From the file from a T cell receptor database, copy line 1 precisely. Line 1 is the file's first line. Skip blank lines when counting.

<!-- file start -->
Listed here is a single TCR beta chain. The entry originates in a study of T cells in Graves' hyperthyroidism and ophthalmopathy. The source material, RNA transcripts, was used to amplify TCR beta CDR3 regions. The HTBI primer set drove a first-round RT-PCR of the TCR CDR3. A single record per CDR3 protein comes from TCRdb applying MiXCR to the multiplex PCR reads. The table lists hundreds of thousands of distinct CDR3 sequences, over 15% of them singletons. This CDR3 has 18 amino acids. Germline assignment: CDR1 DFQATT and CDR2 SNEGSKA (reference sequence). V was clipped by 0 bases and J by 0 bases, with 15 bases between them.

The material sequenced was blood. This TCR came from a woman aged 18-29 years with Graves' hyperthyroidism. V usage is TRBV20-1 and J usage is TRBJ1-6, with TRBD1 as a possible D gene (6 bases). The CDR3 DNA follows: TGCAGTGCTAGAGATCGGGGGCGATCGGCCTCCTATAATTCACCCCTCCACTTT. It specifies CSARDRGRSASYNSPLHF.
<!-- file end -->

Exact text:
Listed here is a single TCR beta chain. The entry originates in a study of T cells in Graves' hyperthyroidism and ophthalmopathy. The source material, RNA transcripts, was used to amplify TCR beta CDR3 regions. The HTBI primer set drove a first-round RT-PCR of the TCR CDR3. A single record per CDR3 protein comes from TCRdb applying MiXCR to the multiplex PCR reads. The table lists hundreds of thousands of distinct CDR3 sequences, over 15% of them singletons. This CDR3 has 18 amino acids. Germline assignment: CDR1 DFQATT and CDR2 SNEGSKA (reference sequence). V was clipped by 0 bases and J by 0 bases, with 15 bases between them.